Last updated on August 27th, 2019
Are you thinking about traveling alone for the first time but feel intimidated and can’t decide? Or maybe you just decided to take your first solo travel, and now you’re not sure anymore it’s a good idea?
Getting to travel alone for the first time, especially as a female, is a big step. You get to ask yourself a lot of questions. Is it safe? Will men harass me? Am I going to feel lonely and sad? How do I choose the right place? Will I feel uncomfortable eating alone? Am I going to get bored?
When we do something for the first time, we often feel a mix of excitement and apprehension. It happens on the first day at work in a new workplace or trying a new sport, and it happens with travel.
The first trip alone is the most difficult because you’re getting out of your comfort zone
I traveled alone for the first time more than er… 25 years ago. I had broken up with my long-time partner, with whom I shared everything. I was used to a life as a couple and finding myself without my better half was at first devastating. It was not only the lost love. I just couldn’t think of myself as one, instead of as a half.
One day, I realized that day after day my grief was waning. The time for vacations was approaching. At first, I got struck by panic. I didn’t want to go on holidays with my friends who were all couples. Too painful. I could have gone with an organized tour, but that’s not my style. The only option was to travel alone, or to stay at home, lonely and defeated.
I knew it was time to react and do something for myself and by myself. I had to regain my self-confidence, or at least to work in that direction.
My first solo travel was to Morocco. I spent a few days visiting the Imperial cities, then to the south, exploring small villages, the wadi, and the desert. Come to think of it, my travel style emerged on that first trip. I bought my flight, booked the first night, and landed in Casablanca with my luggage and my Lonely Planet. I only had a rough itinerary in mind and decided day by day.
Back then, I didn’t know that this first solo journey would become the beginning of a long series. In the last 25 years I’ve been traveling alone to many countries, some of them more relaxed, others – like Pakistan, South Africa, Guatemala, Venezuela – more challenging. And with solo travel came solo hiking.
Internet and new technologies changed the way we travel. With a smartphone and a credit card, solo travel has become much easier than it was. Still, traveling alone for the first time remains a big decision. But believe me, if you follow a few simple rules, a solo trip can be one of the most enriching experiences in your life.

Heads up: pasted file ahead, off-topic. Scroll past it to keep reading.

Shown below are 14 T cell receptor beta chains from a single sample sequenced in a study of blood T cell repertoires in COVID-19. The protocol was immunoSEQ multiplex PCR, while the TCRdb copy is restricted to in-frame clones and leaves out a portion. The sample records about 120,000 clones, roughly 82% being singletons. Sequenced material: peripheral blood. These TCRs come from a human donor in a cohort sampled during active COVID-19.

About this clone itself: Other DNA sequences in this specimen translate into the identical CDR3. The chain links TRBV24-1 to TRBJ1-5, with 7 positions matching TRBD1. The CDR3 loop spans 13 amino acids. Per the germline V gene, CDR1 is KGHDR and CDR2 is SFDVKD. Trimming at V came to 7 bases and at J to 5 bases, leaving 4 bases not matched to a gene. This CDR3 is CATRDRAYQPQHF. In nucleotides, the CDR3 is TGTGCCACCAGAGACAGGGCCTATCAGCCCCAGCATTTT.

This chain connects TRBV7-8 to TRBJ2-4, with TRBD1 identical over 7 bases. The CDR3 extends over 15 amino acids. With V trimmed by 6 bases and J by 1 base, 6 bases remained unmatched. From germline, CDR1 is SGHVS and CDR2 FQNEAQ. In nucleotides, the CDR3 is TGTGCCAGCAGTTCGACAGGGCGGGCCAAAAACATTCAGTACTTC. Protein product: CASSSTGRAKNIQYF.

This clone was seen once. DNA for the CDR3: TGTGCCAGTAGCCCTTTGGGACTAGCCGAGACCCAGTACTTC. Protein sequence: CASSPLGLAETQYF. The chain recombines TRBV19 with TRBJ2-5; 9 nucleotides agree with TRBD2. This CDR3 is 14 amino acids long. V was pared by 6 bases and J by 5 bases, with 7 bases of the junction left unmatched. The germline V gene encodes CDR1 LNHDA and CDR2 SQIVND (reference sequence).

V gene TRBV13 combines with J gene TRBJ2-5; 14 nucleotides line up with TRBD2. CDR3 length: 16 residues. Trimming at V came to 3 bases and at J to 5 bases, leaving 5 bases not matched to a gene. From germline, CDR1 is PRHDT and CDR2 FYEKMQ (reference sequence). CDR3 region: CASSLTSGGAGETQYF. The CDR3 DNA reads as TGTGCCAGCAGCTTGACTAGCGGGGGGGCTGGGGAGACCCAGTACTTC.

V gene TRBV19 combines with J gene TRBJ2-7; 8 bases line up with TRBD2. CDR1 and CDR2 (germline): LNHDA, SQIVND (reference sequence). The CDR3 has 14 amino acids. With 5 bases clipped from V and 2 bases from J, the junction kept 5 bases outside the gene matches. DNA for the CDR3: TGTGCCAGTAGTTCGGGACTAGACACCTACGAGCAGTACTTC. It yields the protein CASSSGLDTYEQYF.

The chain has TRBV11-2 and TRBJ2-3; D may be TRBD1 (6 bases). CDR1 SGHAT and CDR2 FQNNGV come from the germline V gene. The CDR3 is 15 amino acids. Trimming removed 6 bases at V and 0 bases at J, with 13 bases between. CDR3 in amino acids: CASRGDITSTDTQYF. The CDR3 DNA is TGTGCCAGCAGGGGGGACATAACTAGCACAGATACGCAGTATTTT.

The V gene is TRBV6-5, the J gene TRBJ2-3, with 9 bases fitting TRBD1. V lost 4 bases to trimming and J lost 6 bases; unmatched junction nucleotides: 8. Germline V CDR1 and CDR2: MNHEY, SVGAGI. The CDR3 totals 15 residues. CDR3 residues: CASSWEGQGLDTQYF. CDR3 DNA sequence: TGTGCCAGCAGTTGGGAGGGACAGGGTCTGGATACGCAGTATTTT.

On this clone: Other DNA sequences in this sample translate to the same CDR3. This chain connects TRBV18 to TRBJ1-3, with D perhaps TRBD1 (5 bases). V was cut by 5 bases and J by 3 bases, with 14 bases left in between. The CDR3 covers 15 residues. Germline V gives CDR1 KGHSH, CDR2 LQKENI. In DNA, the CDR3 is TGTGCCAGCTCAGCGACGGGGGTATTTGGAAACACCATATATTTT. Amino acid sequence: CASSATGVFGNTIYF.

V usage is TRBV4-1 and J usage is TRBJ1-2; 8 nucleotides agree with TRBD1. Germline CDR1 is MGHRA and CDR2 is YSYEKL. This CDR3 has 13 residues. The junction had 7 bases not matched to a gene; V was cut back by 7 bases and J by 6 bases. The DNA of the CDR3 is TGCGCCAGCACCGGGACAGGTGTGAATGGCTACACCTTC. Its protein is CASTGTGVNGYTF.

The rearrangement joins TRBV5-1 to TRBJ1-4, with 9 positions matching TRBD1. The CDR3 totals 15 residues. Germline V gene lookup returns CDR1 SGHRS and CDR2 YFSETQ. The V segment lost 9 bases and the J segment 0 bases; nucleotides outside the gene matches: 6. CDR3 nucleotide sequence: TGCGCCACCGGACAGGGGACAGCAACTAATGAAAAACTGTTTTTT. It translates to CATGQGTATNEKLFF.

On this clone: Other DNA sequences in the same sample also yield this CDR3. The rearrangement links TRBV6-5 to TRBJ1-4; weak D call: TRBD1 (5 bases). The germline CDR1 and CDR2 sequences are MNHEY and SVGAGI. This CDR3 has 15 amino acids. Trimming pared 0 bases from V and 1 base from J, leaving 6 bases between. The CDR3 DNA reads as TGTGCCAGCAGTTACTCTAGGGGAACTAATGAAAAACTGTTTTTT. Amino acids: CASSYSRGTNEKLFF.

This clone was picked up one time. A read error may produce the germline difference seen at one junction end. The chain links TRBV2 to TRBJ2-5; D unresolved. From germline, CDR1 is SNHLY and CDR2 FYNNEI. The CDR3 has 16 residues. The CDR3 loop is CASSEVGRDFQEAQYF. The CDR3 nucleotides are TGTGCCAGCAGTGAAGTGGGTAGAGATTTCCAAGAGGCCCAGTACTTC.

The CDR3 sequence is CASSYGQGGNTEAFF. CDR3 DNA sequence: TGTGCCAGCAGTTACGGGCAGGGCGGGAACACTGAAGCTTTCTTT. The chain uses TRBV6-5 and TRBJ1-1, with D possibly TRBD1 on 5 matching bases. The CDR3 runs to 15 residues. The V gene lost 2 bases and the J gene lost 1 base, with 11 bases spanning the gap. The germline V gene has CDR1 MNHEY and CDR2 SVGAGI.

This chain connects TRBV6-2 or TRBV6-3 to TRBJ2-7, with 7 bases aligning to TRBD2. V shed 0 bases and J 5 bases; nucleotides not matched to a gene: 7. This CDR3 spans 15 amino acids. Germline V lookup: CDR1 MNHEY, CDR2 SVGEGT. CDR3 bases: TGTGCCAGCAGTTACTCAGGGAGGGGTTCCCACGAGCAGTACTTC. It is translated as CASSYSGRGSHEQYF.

How to travel alone safely
Whether in your backyard or in a foreign country, safety is mostly a matter of common sense and awareness. Here are a few habits I developed over the years. They indeed are useful if you travel alone for the first time, but I like to remind them to myself from time to time. Because self-confidence is good, too much self-confidence is not. It may lead to underestimating the risks, and this happened to me a few times.
Research your destination and prepare your solo trip
If you’re traveling alone, it’s always good to read about the country and the places you’ll be heading to. Research is all the most important if your destination is culturally very different from where you live.
Gather as much information you can to find out about local customs, possible annoyances, potential health issues, areas that might be better to avoid. Read destinations guides and blogs, ask friends and other people who traveled there before. Knowing the potential risks is the best way to get ready to avoid or face them.
Plan your journey, or draw a rough itinerary
For your first solo trip, you may want to have everything planned and booked in advance. Nowadays, with the internet, it’s much easier and faster than it used to be in the past. Facing the first time traveling alone with all set beforehand can be reassuring. If it makes you feel better, go for it.